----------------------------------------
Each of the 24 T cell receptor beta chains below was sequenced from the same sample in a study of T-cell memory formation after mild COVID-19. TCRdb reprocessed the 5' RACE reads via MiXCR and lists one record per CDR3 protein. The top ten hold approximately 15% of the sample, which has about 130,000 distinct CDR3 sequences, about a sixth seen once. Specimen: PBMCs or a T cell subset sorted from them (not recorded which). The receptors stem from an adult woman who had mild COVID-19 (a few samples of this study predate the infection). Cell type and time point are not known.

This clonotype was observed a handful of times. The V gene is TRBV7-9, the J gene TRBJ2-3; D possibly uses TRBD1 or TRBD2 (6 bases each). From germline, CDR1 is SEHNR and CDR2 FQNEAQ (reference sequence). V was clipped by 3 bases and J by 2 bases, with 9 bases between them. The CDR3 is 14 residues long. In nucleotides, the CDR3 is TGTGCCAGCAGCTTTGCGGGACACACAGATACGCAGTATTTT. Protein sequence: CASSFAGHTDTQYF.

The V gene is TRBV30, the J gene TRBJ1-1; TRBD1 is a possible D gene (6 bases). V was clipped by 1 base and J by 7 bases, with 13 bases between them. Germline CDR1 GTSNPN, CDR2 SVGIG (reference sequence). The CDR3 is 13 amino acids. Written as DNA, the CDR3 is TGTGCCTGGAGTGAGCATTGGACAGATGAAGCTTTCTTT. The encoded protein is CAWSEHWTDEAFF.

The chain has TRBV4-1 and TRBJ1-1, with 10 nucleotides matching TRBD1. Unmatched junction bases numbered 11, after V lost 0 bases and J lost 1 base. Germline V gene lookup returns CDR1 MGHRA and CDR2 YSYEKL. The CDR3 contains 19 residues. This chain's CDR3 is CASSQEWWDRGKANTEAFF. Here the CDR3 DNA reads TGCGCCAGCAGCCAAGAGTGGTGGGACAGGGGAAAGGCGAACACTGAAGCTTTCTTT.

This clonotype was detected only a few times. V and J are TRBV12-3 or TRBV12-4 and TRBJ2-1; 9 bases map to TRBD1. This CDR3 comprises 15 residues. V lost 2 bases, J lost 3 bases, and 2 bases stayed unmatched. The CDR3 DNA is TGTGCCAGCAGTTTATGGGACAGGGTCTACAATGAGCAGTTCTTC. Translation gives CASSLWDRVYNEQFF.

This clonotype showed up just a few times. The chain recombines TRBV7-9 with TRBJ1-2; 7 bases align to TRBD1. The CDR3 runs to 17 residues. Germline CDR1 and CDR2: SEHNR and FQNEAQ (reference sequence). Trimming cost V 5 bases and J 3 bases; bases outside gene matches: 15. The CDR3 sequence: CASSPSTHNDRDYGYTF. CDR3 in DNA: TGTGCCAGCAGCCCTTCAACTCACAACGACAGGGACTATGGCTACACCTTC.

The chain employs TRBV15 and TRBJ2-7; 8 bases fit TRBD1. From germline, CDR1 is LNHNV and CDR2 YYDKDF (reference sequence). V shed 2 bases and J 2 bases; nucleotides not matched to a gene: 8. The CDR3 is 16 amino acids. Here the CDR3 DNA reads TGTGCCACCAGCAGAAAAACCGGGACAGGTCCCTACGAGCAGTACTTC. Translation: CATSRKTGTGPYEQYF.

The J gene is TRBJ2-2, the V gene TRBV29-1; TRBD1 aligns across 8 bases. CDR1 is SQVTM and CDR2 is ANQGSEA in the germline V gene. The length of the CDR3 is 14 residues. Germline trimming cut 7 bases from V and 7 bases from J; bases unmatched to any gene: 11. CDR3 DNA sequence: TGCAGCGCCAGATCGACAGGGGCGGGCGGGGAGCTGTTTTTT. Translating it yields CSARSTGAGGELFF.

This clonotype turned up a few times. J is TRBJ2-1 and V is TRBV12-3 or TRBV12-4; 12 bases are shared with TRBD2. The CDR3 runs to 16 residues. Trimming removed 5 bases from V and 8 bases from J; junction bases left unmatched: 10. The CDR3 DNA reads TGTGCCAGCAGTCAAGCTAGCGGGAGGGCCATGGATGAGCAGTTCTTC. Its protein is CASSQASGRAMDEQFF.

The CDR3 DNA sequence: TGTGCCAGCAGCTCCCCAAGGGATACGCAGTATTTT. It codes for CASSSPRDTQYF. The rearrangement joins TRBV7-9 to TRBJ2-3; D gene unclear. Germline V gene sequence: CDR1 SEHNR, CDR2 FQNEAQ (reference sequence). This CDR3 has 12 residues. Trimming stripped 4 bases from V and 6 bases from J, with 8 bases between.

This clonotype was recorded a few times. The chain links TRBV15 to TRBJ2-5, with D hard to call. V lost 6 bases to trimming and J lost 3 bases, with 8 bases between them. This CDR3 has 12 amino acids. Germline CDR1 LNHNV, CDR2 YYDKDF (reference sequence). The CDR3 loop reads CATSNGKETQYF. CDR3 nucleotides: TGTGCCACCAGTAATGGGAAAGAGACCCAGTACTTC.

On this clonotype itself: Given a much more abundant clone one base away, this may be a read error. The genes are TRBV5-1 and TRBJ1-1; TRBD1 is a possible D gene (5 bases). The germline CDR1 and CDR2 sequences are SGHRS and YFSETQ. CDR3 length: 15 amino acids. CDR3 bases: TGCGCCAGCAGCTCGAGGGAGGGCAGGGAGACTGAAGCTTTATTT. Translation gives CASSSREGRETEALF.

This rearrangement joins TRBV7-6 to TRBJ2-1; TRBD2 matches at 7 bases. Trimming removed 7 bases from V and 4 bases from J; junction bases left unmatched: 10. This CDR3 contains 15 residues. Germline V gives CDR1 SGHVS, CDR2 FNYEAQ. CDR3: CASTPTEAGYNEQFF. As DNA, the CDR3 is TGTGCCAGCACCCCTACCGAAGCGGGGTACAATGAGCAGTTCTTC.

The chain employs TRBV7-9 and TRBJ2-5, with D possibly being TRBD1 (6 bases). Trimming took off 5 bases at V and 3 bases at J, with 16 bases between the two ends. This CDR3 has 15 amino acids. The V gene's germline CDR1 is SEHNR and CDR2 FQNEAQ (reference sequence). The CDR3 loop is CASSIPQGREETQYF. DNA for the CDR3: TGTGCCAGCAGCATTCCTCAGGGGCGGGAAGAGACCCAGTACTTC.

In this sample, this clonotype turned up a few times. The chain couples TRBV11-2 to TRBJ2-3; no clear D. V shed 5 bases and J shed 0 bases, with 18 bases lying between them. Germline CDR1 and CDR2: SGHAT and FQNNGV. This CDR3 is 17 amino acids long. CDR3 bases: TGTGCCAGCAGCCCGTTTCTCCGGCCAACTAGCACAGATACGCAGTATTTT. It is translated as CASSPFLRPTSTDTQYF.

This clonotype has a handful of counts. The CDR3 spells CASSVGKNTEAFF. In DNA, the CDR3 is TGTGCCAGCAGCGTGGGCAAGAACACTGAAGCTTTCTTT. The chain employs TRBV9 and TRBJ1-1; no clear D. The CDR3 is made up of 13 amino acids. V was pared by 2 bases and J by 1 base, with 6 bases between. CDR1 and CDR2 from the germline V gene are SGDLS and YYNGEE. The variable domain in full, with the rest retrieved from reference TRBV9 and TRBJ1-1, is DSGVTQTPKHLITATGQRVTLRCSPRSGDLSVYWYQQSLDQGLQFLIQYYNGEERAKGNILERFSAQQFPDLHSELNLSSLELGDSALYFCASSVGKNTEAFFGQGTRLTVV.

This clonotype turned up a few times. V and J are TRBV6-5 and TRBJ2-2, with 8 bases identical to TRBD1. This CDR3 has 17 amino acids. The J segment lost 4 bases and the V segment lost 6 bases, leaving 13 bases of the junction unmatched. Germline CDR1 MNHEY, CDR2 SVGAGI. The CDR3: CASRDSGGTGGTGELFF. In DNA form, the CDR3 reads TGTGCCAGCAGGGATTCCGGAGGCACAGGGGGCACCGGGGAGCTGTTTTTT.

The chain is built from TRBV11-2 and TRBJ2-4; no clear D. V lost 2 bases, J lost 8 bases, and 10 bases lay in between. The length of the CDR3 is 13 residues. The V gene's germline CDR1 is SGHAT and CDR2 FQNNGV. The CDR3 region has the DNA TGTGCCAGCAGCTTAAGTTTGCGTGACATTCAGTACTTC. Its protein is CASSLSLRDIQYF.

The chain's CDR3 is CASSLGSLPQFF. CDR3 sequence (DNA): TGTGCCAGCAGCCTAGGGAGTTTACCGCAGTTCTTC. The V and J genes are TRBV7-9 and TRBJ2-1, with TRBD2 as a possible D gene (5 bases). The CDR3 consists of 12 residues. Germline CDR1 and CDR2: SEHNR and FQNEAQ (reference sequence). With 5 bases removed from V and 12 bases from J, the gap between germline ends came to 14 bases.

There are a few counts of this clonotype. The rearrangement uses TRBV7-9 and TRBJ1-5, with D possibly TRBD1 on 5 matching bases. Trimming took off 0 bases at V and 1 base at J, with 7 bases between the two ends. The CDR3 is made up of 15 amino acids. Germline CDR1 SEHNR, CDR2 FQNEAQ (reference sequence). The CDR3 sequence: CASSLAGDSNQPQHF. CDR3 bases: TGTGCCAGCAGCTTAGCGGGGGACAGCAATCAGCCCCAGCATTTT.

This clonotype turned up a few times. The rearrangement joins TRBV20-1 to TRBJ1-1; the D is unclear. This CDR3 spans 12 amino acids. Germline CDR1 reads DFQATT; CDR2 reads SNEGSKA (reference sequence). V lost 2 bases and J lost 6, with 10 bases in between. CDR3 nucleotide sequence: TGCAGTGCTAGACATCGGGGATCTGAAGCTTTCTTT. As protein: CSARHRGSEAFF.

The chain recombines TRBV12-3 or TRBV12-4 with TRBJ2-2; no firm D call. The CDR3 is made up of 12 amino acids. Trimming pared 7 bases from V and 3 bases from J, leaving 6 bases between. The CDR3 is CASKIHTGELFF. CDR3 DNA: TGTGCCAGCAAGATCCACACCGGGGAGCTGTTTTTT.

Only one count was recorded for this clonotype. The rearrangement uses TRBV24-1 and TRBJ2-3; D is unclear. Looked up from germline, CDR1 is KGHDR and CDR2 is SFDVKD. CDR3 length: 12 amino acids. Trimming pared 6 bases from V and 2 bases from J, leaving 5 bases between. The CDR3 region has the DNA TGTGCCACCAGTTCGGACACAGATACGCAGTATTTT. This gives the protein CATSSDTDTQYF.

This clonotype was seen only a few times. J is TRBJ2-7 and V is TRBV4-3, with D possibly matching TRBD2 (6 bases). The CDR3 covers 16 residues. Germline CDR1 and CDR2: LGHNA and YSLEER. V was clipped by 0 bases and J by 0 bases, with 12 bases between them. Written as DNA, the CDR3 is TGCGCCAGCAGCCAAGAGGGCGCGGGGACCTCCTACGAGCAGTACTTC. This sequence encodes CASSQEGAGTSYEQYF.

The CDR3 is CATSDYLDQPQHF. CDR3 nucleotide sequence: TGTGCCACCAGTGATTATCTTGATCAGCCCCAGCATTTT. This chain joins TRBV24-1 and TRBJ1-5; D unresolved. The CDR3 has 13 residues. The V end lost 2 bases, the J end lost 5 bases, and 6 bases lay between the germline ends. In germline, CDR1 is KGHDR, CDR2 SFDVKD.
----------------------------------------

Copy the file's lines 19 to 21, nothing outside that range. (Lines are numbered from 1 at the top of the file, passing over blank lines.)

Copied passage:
The chain's CDR3 is CASSLGSLPQFF. CDR3 sequence (DNA): TGTGCCAGCAGCCTAGGGAGTTTACCGCAGTTCTTC. The V and J genes are TRBV7-9 and TRBJ2-1, with TRBD2 as a possible D gene (5 bases). The CDR3 consists of 12 residues. Germline CDR1 and CDR2: SEHNR and FQNEAQ (reference sequence). With 5 bases removed from V and 12 bases from J, the gap between germline ends came to 14 bases.

There are a few counts of this clonotype. The rearrangement uses TRBV7-9 and TRBJ1-5, with D possibly TRBD1 on 5 matching bases. Trimming took off 0 bases at V and 1 base at J, with 7 bases between the two ends. The CDR3 is made up of 15 amino acids. Germline CDR1 SEHNR, CDR2 FQNEAQ (reference sequence). The CDR3 sequence: CASSLAGDSNQPQHF. CDR3 bases: TGTGCCAGCAGCTTAGCGGGGGACAGCAATCAGCCCCAGCATTTT.

This clonotype turned up a few times. The rearrangement joins TRBV20-1 to TRBJ1-1; the D is unclear. This CDR3 spans 12 amino acids. Germline CDR1 reads DFQATT; CDR2 reads SNEGSKA (reference sequence). V lost 2 bases and J lost 6, with 10 bases in between. CDR3 nucleotide sequence: TGCAGTGCTAGACATCGGGGATCTGAAGCTTTCTTT. As protein: CSARHRGSEAFF.